ST. JOSEPH, Mo. – One name consistently comes up since Kansas City Chiefs rookies, quarterbacks and select players arrived Tuesday for training camp: Rookie wide receiver Tyreek Hill.
The 5-10, 186-pound Hill, whom the Chiefs drafted in the fifth round of the 2016 NFL Draft, earned praise for his blistering speed and ability to blow by defenders through two days of practice.
“Quick, man, fast,” veteran wide receiver Mike Williams said. “That speed – I played with (Marquise) Goodwin in Buffalo and I haven’t seen anything like this. He’s quick and fast, and I can’t wait until the world gets to see him.”
Williams isn’t alone in complimenting Hill, of course.
While the Chiefs are shorthanded in the early practices, limited to just 7-on-7 personnel groupings, and aren’t in full pads, Hill once again showcased his breakaway speed Thursday morning.
In one instance, Hill, who has been clocked at 4.25 in the 40-yard dash, easily got behind defenders deep down the field before hauling in what would have been a touchdown catch in a real game.
Hill’s explosive talent left an impression on rookie cornerback KeiVarae Russell, who was college teammates at Notre Dame with speedy Houston Texans rookie wide receiver Will Fuller.
“I’ve never seen somebody that fast,” Russell said of Hill. “I’m pretty sure you all know Will Fuller, went to my school, 4.3 (40-yard dash) at the Combine, and I’ve played against elite speed.
“But I’m telling you, man, Ty – Fuller, I love you dog, but Ty might have you, man. He’s that fast, he’s legit that fast. They said he ran like a 9.9 in the 100, and you can see it. No matter who is out there, the dude’s fast.”
Cornerback Phillip Gaines agreed emphatically.
And the third-year defensive back, who possesses 4.38 40-yard dash, certainly has a personal understanding of what speed can do on the football field.
“Tyreek is a special player,” Gaines said. “It’s hard to find a combination of quickness and speed, and he has both.
“He has speed that many people in this world can’t match. He has the combination of quickness to get in and out of breaks. He definitely is a hard cover, so whoever has to go up against him it’s going to be tough. If he continues to work, and which he does, then he’ll be a pretty decent player.”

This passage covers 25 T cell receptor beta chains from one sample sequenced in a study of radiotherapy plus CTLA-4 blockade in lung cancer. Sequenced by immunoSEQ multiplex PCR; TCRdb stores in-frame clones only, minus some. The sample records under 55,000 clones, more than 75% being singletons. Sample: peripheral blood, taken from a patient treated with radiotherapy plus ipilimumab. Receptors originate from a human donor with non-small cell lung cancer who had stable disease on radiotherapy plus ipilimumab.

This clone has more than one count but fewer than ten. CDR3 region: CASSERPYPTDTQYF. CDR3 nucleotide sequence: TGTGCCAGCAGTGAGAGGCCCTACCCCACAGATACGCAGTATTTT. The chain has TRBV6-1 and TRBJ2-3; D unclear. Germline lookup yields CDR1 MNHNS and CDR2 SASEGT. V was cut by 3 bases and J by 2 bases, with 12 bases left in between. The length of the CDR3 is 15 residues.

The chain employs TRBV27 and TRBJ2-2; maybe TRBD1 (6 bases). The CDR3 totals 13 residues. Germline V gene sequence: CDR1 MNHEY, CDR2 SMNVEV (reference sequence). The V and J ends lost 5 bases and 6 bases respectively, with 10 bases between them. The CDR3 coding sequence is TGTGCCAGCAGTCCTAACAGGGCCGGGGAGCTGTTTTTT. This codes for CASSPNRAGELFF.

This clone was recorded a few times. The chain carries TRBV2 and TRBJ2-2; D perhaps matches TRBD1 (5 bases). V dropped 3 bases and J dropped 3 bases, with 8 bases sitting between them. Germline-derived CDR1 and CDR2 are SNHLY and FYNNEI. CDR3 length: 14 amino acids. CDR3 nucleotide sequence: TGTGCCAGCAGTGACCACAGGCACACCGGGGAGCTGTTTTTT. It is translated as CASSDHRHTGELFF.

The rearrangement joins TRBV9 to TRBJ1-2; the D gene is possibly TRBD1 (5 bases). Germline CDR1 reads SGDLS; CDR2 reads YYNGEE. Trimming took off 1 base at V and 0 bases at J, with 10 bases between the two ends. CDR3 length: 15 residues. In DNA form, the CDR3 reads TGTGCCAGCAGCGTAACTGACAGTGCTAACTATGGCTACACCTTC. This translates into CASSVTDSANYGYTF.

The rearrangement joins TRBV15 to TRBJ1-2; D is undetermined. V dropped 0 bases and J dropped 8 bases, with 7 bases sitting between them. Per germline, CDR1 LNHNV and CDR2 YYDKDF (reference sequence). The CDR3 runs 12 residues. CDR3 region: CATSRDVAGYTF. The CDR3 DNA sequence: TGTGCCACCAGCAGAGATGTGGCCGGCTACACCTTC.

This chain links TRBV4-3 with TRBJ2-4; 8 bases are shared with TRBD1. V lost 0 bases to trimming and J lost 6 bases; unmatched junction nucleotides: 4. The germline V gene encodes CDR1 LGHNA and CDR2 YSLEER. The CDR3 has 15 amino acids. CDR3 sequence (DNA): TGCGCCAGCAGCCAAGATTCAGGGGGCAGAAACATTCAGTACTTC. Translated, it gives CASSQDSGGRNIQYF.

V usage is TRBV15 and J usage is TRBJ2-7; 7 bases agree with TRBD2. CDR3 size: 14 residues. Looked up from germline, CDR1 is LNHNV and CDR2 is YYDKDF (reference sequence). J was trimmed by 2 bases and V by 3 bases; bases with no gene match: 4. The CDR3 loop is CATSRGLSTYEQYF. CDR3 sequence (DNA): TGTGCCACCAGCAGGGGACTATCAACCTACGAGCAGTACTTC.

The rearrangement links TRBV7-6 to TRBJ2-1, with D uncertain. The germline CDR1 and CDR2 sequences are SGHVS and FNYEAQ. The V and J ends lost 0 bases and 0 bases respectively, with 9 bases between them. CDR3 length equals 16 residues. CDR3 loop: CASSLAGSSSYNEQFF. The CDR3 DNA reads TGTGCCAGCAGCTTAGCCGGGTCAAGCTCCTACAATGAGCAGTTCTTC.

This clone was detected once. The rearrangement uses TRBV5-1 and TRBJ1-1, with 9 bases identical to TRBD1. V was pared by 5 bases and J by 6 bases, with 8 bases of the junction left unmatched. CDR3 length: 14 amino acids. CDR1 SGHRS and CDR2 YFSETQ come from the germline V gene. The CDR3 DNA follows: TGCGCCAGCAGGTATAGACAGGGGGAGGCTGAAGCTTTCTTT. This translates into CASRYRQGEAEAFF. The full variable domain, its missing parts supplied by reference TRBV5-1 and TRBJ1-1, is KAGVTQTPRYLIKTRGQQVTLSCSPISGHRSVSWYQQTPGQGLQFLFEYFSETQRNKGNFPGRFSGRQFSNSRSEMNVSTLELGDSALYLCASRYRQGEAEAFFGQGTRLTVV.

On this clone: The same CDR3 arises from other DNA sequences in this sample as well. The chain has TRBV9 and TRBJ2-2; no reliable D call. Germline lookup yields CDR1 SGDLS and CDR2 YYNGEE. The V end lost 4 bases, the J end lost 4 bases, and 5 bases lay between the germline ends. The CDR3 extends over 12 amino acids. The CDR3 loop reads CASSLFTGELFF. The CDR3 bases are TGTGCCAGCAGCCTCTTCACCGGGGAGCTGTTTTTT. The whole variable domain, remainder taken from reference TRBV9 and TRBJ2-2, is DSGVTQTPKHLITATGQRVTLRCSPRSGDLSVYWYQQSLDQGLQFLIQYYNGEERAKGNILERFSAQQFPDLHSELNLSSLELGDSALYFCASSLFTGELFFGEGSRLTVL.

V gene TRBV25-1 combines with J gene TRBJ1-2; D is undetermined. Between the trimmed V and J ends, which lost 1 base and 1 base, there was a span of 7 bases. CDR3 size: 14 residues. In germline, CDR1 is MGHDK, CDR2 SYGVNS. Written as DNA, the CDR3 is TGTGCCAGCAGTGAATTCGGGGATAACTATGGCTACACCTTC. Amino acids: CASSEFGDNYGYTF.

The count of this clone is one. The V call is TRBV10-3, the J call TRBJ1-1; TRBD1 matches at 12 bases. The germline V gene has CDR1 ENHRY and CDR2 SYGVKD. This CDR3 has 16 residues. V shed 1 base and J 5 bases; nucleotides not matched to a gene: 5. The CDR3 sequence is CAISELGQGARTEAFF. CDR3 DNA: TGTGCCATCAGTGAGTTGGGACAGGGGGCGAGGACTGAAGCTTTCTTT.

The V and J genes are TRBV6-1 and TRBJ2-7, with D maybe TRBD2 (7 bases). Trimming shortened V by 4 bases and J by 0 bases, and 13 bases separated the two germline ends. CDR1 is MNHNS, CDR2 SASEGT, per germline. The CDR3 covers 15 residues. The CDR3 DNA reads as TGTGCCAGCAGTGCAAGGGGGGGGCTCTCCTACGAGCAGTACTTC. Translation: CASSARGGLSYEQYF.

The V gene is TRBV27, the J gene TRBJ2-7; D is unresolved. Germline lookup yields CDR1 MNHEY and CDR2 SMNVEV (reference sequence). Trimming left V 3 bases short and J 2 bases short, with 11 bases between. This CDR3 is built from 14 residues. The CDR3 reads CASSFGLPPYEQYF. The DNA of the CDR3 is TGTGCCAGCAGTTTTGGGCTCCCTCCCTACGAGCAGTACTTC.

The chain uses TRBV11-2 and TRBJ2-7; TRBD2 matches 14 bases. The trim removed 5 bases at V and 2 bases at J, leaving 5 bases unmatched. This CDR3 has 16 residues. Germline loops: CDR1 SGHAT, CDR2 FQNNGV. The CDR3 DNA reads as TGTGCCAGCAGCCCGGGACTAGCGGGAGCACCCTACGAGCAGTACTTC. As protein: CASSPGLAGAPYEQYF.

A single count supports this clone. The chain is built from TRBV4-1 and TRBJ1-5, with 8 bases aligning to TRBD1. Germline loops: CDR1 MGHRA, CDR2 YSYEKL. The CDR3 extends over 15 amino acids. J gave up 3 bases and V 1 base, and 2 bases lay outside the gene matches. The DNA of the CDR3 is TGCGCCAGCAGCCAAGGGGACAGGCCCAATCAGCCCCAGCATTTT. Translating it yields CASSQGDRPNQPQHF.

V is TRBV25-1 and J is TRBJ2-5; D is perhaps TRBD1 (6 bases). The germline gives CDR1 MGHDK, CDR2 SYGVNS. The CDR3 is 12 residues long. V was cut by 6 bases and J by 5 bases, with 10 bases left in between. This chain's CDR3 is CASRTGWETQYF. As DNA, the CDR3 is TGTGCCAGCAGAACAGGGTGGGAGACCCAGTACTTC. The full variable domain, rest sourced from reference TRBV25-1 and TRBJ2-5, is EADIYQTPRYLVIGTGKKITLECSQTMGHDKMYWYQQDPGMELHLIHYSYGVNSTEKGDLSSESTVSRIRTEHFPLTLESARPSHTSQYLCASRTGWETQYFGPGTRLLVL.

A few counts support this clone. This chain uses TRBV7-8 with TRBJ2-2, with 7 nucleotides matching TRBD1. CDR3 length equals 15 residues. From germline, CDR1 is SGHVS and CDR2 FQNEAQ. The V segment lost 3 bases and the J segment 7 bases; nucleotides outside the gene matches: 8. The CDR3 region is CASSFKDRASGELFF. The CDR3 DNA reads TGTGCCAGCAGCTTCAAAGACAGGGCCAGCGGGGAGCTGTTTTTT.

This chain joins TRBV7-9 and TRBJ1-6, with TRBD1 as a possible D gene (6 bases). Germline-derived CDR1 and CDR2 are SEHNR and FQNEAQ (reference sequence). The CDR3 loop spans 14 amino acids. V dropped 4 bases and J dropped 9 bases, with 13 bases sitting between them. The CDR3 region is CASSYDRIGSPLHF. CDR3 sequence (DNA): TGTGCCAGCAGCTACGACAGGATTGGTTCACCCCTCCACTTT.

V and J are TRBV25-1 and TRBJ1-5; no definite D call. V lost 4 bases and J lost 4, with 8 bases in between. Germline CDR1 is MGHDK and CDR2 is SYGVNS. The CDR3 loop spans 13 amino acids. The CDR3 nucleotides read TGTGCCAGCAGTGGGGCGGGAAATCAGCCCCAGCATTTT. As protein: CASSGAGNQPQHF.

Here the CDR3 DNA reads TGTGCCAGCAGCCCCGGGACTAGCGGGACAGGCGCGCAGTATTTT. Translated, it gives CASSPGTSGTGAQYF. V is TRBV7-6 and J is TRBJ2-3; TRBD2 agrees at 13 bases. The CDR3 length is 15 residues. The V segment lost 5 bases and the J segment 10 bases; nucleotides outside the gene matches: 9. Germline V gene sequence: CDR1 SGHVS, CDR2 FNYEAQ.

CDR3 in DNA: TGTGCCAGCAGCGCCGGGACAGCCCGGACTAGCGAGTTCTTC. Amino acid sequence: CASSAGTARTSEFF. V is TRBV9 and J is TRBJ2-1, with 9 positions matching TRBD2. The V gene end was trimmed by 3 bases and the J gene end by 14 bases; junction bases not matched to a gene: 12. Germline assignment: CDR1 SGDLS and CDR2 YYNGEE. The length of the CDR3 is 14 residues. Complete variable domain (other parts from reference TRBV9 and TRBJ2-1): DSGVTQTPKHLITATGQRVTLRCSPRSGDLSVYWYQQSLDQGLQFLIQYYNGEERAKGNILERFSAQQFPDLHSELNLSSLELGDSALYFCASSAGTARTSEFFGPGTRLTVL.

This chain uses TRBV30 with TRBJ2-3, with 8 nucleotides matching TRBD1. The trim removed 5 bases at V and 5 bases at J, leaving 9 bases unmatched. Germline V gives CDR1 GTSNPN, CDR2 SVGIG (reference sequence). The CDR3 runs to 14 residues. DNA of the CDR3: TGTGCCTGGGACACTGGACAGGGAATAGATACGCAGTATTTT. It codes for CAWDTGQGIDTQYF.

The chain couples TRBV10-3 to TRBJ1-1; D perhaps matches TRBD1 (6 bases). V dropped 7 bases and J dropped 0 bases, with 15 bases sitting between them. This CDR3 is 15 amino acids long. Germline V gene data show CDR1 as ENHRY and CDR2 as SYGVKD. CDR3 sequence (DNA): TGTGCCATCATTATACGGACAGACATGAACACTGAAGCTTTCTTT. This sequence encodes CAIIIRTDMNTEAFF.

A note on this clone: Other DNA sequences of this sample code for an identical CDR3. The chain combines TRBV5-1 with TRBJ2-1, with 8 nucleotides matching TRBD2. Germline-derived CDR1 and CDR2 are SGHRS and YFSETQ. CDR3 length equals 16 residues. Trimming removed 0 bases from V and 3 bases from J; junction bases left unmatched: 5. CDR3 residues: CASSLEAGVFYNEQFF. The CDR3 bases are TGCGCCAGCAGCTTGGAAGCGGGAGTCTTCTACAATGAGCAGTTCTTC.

Hill has an opportunity to build on what he has accomplished through 13 days of offseason practices – 10 organized team activities (OTAs), three days of mandatory minicamp – and the past two days of workouts at training camp.
The team’s veterans are scheduled to report Friday before hitting the practice field for a full practice Saturday. Pads will come on and contact allowed shortly thereafter, and Hill will need to prove he can perform under those circumstances.
Nevertheless, his defensive teammates aren’t taking Hill’s speed for granted.
“If you’re not on your game, he’ll take advantage of it,” Russell said. “If you know what he’s going to do, you can limit what and how he runs his routes with the space you give him. If you just go out there uncertain and the ball is hiked, and you’re playing a guessing game, he’s simply not a guy you want to be playing a guessing game with.”
JONES LEAVES PRACTICE
Rookie cornerback Tre Jones, an undrafted free agent out of Mount Union, suffered a hamstring injury and left practice early. Jones departed the field on a cart, which took him up the steep hill to the training facility.